Until now, car hacking demos were done only while security researchers were hard-wired into a vehicle’s electrical system. There was just one documented real-world case of remote car hacking in 2010, but that was an inside job by a disgruntled car dealer employee, who bricked over 100 vehicles by taking advantage of technology designed to allow remote repossession. …
Doug Newcomb covers all the facts, except that the patch FCA could quickly devise just plugs a hole in the bucket. The offending messages that “drove” the Jeep demo are still a valid and necessary part of the “by-wire” cars we have today. According to Charlie Miller hackers just need to find a new way to access the message bus. The solution is to re-architect the car information backbone including CAN, but who will make the investment? Ethernet is just now showing up in cars, adding to the LIN, MOST, CAN, Flexray, VAN and a dozen other protocols we need to secure more. The PC and data center industry had this problem 20 years ago while Cisco made millions selling “Multi-Protocol Routers”. Then we settled on TCP/IP and the internet took off roaring. When will the auto industry realize that collaboration results in growth and closed designs result in losses.
We keep hearing that cars are becoming smartphones on wheels. But most automotive infotainment systems don’t yet have the range of apps and effortless updatability associated with portable devices. And that there’s no single standard for smartphone integration currently on the market makes in-vehicle connectivity confusing for consumers, while automotive infotainment interfaces are among car …
Cars are much more than smartphones on wheels, but smartphones capture the attention of the next generation of buyers more than typical car features. It’s very interesting to see 2 very large OEMs teaming up to make phones and cars come together better.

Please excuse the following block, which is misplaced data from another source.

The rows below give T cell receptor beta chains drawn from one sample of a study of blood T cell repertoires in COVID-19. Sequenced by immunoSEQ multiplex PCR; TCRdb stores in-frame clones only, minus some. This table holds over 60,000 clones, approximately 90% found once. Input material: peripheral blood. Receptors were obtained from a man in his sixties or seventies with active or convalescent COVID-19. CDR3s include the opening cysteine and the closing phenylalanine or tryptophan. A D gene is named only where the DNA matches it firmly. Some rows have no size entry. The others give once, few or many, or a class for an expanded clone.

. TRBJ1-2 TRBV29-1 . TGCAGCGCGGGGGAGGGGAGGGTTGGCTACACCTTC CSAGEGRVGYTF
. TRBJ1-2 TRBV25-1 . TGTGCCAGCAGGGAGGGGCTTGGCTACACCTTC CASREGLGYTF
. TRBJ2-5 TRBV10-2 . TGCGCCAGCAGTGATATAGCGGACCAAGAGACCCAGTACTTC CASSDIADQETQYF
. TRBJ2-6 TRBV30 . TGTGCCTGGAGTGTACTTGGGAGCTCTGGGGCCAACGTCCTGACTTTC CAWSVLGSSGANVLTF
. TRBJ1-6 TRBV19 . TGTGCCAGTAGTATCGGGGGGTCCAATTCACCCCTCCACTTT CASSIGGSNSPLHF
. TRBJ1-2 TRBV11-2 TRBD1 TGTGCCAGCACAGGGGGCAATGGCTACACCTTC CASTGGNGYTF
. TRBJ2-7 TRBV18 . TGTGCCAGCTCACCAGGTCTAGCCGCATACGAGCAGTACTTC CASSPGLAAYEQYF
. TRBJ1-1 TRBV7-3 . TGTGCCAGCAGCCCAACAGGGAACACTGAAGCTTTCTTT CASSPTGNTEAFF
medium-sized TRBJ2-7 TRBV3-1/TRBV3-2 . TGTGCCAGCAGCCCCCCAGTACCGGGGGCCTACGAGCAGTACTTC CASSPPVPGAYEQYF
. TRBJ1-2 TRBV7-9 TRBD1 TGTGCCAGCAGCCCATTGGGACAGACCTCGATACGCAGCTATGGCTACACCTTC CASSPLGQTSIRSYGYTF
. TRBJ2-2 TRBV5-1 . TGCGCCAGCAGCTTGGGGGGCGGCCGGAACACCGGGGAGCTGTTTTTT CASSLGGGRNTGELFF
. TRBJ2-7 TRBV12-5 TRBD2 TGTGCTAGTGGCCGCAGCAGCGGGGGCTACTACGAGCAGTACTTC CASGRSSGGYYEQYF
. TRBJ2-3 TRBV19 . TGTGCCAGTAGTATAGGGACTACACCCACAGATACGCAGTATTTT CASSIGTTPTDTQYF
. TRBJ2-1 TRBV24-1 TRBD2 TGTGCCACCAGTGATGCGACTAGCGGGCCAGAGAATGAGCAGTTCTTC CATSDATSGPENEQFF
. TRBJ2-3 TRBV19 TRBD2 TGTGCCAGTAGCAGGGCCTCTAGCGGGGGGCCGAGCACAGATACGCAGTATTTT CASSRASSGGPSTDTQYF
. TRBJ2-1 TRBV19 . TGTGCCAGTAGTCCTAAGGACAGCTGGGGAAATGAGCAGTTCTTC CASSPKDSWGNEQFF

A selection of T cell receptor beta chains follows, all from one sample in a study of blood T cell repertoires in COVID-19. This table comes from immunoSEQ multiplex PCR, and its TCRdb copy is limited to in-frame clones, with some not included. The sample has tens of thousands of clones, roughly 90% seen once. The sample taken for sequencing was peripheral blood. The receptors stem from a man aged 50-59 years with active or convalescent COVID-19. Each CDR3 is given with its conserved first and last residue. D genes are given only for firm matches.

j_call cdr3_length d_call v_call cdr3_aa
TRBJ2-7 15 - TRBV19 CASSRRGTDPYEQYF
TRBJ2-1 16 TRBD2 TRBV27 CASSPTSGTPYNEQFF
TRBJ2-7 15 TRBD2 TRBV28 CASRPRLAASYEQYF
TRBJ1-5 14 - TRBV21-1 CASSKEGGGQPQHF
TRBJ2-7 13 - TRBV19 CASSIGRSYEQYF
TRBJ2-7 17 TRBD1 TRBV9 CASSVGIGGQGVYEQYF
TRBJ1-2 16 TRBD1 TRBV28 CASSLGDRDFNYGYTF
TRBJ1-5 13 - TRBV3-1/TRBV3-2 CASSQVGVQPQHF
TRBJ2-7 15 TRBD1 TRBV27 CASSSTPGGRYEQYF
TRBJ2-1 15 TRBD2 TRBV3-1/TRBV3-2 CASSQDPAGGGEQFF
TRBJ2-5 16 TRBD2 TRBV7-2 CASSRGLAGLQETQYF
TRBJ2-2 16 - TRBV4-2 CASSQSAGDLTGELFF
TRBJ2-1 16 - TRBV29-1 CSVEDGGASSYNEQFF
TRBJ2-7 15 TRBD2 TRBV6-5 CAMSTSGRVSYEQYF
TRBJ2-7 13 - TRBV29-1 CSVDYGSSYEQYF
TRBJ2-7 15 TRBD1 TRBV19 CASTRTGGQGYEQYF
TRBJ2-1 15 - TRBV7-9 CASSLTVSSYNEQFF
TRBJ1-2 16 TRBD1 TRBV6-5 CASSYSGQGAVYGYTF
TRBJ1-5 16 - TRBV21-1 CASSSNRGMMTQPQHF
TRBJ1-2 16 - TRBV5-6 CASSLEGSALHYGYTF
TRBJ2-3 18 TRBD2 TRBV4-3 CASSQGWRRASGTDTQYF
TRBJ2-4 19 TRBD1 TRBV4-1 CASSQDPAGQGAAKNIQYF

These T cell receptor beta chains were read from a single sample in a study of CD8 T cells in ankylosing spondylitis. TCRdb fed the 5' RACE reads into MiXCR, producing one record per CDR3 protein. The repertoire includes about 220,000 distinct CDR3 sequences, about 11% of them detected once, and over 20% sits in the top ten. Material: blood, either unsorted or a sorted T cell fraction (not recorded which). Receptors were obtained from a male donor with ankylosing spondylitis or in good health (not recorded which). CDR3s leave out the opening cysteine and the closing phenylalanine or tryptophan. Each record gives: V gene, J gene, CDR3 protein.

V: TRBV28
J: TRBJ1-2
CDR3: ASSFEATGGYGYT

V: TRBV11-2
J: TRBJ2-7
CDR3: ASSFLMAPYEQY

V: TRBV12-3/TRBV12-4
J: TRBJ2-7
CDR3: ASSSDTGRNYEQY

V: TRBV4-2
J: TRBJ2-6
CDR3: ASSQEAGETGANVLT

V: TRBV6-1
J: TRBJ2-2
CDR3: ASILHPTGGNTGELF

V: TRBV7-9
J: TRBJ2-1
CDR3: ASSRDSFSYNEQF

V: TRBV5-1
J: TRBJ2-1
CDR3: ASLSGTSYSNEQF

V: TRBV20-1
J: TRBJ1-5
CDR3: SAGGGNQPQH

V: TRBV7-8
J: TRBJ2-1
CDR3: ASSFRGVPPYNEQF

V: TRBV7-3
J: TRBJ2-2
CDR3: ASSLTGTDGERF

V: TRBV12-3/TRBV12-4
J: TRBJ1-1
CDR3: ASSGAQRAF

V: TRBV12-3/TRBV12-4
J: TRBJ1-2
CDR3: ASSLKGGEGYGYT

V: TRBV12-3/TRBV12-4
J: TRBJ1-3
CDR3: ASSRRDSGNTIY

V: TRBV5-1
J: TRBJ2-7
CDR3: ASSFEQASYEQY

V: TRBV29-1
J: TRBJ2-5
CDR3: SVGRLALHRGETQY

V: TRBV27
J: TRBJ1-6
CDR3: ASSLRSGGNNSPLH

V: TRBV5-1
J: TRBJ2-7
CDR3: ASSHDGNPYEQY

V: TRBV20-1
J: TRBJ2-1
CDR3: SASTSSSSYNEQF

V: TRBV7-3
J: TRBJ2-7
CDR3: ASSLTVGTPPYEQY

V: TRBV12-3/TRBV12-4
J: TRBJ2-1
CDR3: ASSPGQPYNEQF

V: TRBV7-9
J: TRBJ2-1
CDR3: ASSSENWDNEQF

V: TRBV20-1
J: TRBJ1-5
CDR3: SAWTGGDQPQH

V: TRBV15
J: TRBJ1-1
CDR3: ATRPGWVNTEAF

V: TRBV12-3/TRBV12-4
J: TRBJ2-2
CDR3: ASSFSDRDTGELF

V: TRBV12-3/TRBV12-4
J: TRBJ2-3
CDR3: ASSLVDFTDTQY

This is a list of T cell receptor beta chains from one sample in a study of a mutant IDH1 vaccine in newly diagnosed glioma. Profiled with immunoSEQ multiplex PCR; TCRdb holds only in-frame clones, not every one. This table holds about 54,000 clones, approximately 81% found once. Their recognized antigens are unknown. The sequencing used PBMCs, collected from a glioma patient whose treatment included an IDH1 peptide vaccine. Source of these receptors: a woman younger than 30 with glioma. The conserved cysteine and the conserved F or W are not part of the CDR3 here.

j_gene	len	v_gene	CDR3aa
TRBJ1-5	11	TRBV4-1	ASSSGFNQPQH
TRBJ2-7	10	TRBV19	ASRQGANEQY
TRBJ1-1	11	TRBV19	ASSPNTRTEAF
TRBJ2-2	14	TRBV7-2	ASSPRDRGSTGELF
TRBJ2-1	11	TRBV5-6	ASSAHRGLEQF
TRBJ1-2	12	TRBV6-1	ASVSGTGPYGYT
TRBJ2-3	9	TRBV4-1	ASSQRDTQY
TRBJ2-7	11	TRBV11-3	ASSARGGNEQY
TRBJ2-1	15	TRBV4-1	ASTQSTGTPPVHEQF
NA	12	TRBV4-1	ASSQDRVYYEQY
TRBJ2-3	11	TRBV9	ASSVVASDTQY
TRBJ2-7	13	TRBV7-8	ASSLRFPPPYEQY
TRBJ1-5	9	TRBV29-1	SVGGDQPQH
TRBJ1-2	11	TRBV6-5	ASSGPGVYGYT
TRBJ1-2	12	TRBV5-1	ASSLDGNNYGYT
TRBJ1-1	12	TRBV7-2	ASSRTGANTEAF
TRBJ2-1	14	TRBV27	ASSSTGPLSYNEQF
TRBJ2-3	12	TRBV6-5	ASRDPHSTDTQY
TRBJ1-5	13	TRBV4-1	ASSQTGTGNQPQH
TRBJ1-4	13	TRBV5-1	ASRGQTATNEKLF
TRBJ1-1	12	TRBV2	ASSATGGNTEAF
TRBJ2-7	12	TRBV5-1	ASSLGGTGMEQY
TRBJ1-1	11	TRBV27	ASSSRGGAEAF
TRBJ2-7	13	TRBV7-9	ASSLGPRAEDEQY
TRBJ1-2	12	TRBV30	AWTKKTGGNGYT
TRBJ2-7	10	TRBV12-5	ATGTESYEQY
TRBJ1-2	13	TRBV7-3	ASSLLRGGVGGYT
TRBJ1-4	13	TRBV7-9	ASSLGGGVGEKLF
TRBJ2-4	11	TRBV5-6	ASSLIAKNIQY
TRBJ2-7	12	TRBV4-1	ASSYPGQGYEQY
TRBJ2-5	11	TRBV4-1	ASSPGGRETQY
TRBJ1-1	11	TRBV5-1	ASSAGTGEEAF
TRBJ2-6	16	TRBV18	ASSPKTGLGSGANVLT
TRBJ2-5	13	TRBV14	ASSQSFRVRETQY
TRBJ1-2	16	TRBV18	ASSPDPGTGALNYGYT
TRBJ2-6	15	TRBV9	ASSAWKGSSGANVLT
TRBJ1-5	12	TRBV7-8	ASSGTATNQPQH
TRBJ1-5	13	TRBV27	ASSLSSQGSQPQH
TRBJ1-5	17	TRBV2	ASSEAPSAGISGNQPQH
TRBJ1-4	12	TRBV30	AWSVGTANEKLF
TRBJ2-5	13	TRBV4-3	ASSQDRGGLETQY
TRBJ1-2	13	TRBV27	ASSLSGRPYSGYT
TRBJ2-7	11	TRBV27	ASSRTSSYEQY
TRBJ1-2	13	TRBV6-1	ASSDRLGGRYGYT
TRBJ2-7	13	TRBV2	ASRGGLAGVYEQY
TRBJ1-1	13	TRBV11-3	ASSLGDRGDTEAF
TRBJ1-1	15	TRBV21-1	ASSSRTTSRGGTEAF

FCA may be the first OEM to issue a cyber security-related recall, but it will not be the last.
Should cyber security be something that OEMs work on in isolation, with each developing its own solutions? The silo approach certainly has its benefits, preventing hackers from making a single attack on thousands or millions of vehicles across multiple brands all at once; but it also means a duplication of R&D for the same result. Identifying threats is crucial, which is where some kind of cyber security social network would come in handy; AlienVault spoke to Automotive World about its Open Threat Exchange (OTX), where OEMs, suppliers and other interested parties can collaborate in confidence.
Source: Automotive World
I think collaboration makes a lot of sense when it comes to huge solutions needed to problems affecting nearly all people, like safety and cybersecurity.
“You’re determined. So what? You haven’t been racing naked through shark-infested waters yet,” she writes. “Will you be just as determined when you wash up on some deserted island, disoriented and bloody and ragged and beaten and staring into the horizon with no sign of rescue?”
Ok, I can live without the billion dollars, and a space program.
“We are leaders in this technology and will stand up for ourselves,” Bernhard said, acknowledging that Apple, Google and other companies were trying to position themselves in the promising business of autonomous driving.
I really like the picture of the “trucker” reading his mail on an iPad. I assume safety advantages, not cost reduction is expected since there will be a “driver” in the loop. Breaker / breaker one-niner, 10-4.